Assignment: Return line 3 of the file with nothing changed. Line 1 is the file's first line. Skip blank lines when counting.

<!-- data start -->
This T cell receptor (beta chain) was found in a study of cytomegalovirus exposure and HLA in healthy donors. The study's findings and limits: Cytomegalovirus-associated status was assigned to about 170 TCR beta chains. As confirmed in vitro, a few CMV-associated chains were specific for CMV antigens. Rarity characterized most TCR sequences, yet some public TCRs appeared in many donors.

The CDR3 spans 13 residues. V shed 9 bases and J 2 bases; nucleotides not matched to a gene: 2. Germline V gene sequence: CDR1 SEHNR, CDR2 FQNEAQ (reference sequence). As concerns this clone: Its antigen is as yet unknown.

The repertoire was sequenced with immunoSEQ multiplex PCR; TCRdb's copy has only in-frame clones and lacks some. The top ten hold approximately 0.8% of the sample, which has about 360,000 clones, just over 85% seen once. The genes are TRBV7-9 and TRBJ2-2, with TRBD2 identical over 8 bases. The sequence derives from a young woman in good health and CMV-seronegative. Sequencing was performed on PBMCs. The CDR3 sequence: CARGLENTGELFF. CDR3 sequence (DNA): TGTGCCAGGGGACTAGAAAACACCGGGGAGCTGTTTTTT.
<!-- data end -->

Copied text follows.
The repertoire was sequenced with immunoSEQ multiplex PCR; TCRdb's copy has only in-frame clones and lacks some. The top ten hold approximately 0.8% of the sample, which has about 360,000 clones, just over 85% seen once. The genes are TRBV7-9 and TRBJ2-2, with TRBD2 identical over 8 bases. The sequence derives from a young woman in good health and CMV-seronegative. Sequencing was performed on PBMCs. The CDR3 sequence: CARGLENTGELFF. CDR3 sequence (DNA): TGTGCCAGGGGACTAGAAAACACCGGGGAGCTGTTTTTT.